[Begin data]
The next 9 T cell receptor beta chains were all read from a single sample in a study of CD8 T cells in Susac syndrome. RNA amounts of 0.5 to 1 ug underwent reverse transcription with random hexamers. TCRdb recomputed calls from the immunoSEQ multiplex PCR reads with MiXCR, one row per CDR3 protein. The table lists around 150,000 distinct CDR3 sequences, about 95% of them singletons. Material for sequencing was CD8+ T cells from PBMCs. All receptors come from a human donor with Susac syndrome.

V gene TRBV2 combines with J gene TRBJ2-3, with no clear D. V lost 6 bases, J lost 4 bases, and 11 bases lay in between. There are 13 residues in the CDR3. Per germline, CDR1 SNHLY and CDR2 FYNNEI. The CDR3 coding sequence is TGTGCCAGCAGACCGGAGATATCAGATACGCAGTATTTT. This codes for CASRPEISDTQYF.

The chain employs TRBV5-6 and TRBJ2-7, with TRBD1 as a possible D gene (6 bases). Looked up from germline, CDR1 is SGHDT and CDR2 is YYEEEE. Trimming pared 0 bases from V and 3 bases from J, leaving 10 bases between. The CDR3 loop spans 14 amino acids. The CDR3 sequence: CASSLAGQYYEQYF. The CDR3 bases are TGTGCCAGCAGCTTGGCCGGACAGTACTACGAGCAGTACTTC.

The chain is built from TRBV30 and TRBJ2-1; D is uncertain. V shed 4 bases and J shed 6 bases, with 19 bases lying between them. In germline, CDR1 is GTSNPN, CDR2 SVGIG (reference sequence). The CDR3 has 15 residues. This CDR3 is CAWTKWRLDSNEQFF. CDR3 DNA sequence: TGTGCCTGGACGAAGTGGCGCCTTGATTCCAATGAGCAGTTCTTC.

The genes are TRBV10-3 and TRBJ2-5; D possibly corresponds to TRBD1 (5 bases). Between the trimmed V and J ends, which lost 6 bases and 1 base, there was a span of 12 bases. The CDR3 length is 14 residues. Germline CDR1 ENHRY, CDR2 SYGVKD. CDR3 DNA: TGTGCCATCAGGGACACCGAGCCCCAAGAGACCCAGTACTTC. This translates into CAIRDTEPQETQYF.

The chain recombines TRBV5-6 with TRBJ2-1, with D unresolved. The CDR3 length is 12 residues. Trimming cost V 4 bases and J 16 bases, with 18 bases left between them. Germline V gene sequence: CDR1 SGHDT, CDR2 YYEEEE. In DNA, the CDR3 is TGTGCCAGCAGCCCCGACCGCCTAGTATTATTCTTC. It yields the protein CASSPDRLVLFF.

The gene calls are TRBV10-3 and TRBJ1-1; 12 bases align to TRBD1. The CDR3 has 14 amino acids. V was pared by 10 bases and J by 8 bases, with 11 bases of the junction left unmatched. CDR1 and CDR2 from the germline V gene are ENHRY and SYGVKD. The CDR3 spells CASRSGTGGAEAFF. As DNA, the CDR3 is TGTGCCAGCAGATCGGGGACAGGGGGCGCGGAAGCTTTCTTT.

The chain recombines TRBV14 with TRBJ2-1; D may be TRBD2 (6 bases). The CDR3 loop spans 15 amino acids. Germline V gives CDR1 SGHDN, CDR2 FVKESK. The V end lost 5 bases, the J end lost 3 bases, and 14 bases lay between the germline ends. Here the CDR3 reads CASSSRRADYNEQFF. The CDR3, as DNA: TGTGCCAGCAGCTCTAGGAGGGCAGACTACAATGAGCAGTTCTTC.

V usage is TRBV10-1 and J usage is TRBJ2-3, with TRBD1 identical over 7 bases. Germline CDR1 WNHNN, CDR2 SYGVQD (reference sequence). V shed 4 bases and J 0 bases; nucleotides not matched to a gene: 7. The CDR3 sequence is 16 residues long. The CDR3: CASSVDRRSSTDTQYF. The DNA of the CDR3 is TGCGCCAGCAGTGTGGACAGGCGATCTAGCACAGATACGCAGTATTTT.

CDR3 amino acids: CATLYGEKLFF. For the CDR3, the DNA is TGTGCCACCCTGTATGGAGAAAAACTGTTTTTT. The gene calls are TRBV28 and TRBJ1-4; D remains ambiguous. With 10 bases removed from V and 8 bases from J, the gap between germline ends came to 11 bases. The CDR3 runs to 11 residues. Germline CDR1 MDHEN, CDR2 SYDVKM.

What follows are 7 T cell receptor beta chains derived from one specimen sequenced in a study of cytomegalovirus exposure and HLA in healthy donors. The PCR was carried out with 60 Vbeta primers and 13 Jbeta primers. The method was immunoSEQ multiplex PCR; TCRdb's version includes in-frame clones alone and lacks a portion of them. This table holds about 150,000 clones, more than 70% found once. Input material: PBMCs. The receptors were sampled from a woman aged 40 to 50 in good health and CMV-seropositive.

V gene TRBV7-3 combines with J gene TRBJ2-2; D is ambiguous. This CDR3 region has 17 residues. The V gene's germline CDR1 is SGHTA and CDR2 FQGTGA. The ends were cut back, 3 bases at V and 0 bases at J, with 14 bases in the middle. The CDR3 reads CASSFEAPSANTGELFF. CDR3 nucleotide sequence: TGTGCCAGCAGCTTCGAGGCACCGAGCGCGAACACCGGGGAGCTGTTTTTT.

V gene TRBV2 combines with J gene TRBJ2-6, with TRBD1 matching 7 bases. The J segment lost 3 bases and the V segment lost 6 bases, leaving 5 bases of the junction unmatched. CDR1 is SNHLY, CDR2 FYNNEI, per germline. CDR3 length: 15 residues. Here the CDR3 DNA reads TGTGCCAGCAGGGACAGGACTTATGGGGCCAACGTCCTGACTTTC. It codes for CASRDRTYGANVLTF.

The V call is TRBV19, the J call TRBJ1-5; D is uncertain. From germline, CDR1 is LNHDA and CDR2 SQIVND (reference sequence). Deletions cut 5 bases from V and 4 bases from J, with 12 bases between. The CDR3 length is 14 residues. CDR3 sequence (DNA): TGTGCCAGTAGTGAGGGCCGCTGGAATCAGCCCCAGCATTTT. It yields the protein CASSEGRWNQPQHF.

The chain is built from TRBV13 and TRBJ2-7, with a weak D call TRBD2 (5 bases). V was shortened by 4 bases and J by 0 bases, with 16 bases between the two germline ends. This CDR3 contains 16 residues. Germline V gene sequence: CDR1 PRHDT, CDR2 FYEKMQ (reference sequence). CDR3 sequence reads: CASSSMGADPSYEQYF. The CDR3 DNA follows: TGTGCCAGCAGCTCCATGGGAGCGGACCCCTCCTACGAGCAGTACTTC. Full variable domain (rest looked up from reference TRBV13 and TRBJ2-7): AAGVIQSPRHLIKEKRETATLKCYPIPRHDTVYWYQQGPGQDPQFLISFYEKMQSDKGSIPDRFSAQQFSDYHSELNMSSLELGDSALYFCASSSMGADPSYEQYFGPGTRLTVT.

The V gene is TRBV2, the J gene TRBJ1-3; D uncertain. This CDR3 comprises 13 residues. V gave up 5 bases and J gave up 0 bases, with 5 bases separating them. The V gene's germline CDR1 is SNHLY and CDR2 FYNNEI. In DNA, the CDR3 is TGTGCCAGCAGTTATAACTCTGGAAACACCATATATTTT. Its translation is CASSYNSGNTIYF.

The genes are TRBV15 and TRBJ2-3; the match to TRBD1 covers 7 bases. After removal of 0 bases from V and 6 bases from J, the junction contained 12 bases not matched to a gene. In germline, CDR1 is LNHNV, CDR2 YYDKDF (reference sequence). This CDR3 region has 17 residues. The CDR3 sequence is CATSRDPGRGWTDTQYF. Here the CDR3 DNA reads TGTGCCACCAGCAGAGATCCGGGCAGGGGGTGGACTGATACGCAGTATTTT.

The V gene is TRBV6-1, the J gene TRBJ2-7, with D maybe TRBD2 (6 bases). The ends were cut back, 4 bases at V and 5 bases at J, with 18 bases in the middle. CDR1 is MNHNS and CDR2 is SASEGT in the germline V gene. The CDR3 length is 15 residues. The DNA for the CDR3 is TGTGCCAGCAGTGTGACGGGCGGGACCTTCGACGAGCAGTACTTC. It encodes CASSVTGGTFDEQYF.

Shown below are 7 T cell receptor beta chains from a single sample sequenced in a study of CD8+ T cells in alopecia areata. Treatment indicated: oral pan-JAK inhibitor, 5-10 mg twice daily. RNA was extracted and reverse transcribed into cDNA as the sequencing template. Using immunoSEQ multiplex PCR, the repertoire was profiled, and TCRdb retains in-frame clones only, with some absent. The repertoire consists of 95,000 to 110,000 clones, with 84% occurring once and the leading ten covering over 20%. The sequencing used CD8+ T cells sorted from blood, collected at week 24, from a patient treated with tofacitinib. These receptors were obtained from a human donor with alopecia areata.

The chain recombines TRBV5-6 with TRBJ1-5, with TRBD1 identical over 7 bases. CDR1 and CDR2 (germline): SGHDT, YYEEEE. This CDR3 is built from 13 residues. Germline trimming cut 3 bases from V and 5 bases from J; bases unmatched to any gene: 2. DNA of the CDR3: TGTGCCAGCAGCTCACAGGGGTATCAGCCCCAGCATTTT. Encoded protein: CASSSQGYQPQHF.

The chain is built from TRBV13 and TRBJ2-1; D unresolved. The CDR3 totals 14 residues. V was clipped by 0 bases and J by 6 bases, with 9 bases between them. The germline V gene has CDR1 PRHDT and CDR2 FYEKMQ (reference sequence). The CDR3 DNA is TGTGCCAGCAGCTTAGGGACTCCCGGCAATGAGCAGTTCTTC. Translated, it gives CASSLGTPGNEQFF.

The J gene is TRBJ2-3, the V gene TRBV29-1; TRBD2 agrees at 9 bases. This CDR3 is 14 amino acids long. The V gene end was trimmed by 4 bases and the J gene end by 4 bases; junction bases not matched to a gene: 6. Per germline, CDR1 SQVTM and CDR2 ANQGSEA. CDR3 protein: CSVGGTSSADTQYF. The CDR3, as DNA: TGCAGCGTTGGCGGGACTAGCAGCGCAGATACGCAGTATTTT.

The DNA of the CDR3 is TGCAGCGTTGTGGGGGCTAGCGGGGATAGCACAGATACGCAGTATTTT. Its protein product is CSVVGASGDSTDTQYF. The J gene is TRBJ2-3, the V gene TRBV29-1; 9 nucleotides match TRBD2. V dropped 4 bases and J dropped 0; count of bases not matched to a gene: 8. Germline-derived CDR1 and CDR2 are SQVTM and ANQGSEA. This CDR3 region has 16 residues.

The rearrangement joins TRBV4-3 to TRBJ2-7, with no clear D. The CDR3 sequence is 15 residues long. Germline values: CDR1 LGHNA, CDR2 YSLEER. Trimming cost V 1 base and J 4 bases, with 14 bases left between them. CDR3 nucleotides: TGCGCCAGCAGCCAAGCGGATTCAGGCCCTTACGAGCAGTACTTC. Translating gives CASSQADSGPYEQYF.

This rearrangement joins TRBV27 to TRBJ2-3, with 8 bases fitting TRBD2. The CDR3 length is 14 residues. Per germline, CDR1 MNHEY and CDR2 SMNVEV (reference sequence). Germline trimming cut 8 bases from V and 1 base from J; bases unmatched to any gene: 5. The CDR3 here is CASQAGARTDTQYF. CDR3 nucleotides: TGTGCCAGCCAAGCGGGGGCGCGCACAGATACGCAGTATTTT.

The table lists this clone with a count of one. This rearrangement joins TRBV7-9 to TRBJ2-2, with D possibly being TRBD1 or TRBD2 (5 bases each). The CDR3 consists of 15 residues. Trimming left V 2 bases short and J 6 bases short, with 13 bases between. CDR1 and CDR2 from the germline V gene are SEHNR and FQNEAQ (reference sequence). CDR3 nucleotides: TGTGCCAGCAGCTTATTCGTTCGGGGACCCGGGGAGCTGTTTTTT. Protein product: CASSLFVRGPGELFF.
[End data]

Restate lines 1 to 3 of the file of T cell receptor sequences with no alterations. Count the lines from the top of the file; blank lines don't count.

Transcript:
The next 9 T cell receptor beta chains were all read from a single sample in a study of CD8 T cells in Susac syndrome. RNA amounts of 0.5 to 1 ug underwent reverse transcription with random hexamers. TCRdb recomputed calls from the immunoSEQ multiplex PCR reads with MiXCR, one row per CDR3 protein. The table lists around 150,000 distinct CDR3 sequences, about 95% of them singletons. Material for sequencing was CD8+ T cells from PBMCs. All receptors come from a human donor with Susac syndrome.

V gene TRBV2 combines with J gene TRBJ2-3, with no clear D. V lost 6 bases, J lost 4 bases, and 11 bases lay in between. There are 13 residues in the CDR3. Per germline, CDR1 SNHLY and CDR2 FYNNEI. The CDR3 coding sequence is TGTGCCAGCAGACCGGAGATATCAGATACGCAGTATTTT. This codes for CASRPEISDTQYF.

The chain employs TRBV5-6 and TRBJ2-7, with TRBD1 as a possible D gene (6 bases). Looked up from germline, CDR1 is SGHDT and CDR2 is YYEEEE. Trimming pared 0 bases from V and 3 bases from J, leaving 10 bases between. The CDR3 loop spans 14 amino acids. The CDR3 sequence: CASSLAGQYYEQYF. The CDR3 bases are TGTGCCAGCAGCTTGGCCGGACAGTACTACGAGCAGTACTTC.